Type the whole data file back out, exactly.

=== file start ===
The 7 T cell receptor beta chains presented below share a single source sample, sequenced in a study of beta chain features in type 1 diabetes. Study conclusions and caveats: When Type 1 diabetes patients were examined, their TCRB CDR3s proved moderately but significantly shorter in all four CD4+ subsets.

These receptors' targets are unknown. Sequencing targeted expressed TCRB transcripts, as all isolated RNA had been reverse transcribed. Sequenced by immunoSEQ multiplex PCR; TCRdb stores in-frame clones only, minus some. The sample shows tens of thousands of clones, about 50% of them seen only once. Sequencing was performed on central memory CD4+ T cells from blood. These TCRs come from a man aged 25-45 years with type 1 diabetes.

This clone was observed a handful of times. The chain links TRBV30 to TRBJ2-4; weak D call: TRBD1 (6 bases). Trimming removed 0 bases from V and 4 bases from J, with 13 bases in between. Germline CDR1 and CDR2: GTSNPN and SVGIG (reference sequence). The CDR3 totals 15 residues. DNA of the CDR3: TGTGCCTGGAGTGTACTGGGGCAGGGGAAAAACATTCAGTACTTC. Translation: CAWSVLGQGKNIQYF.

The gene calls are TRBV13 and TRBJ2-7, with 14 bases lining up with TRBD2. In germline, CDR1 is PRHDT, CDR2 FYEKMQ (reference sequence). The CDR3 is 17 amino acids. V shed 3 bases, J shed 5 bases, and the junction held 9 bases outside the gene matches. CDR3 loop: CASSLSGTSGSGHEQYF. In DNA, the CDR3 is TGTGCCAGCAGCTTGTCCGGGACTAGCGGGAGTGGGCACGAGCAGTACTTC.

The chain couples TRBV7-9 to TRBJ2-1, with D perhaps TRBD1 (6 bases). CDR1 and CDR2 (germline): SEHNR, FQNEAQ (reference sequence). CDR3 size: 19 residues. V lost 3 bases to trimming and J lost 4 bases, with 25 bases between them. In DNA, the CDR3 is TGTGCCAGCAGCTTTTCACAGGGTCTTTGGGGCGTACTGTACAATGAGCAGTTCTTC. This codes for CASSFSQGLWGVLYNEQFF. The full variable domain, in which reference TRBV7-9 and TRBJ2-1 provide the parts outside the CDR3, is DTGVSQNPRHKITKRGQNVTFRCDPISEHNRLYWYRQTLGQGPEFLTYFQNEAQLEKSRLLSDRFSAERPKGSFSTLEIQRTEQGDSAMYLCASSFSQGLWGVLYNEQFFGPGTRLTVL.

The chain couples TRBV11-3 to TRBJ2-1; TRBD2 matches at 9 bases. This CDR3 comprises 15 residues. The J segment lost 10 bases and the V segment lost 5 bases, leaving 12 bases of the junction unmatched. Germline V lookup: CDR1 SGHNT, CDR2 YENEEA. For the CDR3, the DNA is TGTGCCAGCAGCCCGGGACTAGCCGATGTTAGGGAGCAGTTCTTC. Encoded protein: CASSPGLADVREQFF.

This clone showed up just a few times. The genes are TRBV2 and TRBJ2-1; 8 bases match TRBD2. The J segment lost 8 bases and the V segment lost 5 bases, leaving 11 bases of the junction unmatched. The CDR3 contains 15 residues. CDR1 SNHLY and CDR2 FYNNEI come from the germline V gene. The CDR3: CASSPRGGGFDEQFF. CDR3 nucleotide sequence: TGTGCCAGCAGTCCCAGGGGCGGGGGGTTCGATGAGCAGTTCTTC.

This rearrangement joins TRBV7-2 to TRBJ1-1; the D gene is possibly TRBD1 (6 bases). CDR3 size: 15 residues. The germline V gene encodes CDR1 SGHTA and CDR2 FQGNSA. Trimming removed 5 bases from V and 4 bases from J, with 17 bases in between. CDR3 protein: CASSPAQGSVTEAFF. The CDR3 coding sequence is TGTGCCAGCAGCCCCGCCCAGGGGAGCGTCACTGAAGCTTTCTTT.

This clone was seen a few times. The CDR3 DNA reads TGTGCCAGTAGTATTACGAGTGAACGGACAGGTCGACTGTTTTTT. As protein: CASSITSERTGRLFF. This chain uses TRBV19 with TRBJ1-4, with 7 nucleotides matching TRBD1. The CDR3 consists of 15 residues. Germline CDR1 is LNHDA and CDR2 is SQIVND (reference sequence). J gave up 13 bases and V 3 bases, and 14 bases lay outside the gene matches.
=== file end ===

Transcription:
The 7 T cell receptor beta chains presented below share a single source sample, sequenced in a study of beta chain features in type 1 diabetes. Study conclusions and caveats: When Type 1 diabetes patients were examined, their TCRB CDR3s proved moderately but significantly shorter in all four CD4+ subsets.

These receptors' targets are unknown. Sequencing targeted expressed TCRB transcripts, as all isolated RNA had been reverse transcribed. Sequenced by immunoSEQ multiplex PCR; TCRdb stores in-frame clones only, minus some. The sample shows tens of thousands of clones, about 50% of them seen only once. Sequencing was performed on central memory CD4+ T cells from blood. These TCRs come from a man aged 25-45 years with type 1 diabetes.

This clone was observed a handful of times. The chain links TRBV30 to TRBJ2-4; weak D call: TRBD1 (6 bases). Trimming removed 0 bases from V and 4 bases from J, with 13 bases in between. Germline CDR1 and CDR2: GTSNPN and SVGIG (reference sequence). The CDR3 totals 15 residues. DNA of the CDR3: TGTGCCTGGAGTGTACTGGGGCAGGGGAAAAACATTCAGTACTTC. Translation: CAWSVLGQGKNIQYF.

The gene calls are TRBV13 and TRBJ2-7, with 14 bases lining up with TRBD2. In germline, CDR1 is PRHDT, CDR2 FYEKMQ (reference sequence). The CDR3 is 17 amino acids. V shed 3 bases, J shed 5 bases, and the junction held 9 bases outside the gene matches. CDR3 loop: CASSLSGTSGSGHEQYF. In DNA, the CDR3 is TGTGCCAGCAGCTTGTCCGGGACTAGCGGGAGTGGGCACGAGCAGTACTTC.

The chain couples TRBV7-9 to TRBJ2-1, with D perhaps TRBD1 (6 bases). CDR1 and CDR2 (germline): SEHNR, FQNEAQ (reference sequence). CDR3 size: 19 residues. V lost 3 bases to trimming and J lost 4 bases, with 25 bases between them. In DNA, the CDR3 is TGTGCCAGCAGCTTTTCACAGGGTCTTTGGGGCGTACTGTACAATGAGCAGTTCTTC. This codes for CASSFSQGLWGVLYNEQFF. The full variable domain, in which reference TRBV7-9 and TRBJ2-1 provide the parts outside the CDR3, is DTGVSQNPRHKITKRGQNVTFRCDPISEHNRLYWYRQTLGQGPEFLTYFQNEAQLEKSRLLSDRFSAERPKGSFSTLEIQRTEQGDSAMYLCASSFSQGLWGVLYNEQFFGPGTRLTVL.

The chain couples TRBV11-3 to TRBJ2-1; TRBD2 matches at 9 bases. This CDR3 comprises 15 residues. The J segment lost 10 bases and the V segment lost 5 bases, leaving 12 bases of the junction unmatched. Germline V lookup: CDR1 SGHNT, CDR2 YENEEA. For the CDR3, the DNA is TGTGCCAGCAGCCCGGGACTAGCCGATGTTAGGGAGCAGTTCTTC. Encoded protein: CASSPGLADVREQFF.

This clone showed up just a few times. The genes are TRBV2 and TRBJ2-1; 8 bases match TRBD2. The J segment lost 8 bases and the V segment lost 5 bases, leaving 11 bases of the junction unmatched. The CDR3 contains 15 residues. CDR1 SNHLY and CDR2 FYNNEI come from the germline V gene. The CDR3: CASSPRGGGFDEQFF. CDR3 nucleotide sequence: TGTGCCAGCAGTCCCAGGGGCGGGGGGTTCGATGAGCAGTTCTTC.

This rearrangement joins TRBV7-2 to TRBJ1-1; the D gene is possibly TRBD1 (6 bases). CDR3 size: 15 residues. The germline V gene encodes CDR1 SGHTA and CDR2 FQGNSA. Trimming removed 5 bases from V and 4 bases from J, with 17 bases in between. CDR3 protein: CASSPAQGSVTEAFF. The CDR3 coding sequence is TGTGCCAGCAGCCCCGCCCAGGGGAGCGTCACTGAAGCTTTCTTT.

This clone was seen a few times. The CDR3 DNA reads TGTGCCAGTAGTATTACGAGTGAACGGACAGGTCGACTGTTTTTT. As protein: CASSITSERTGRLFF. This chain uses TRBV19 with TRBJ1-4, with 7 nucleotides matching TRBD1. The CDR3 consists of 15 residues. Germline CDR1 is LNHDA and CDR2 is SQIVND (reference sequence). J gave up 13 bases and V 3 bases, and 14 bases lay outside the gene matches.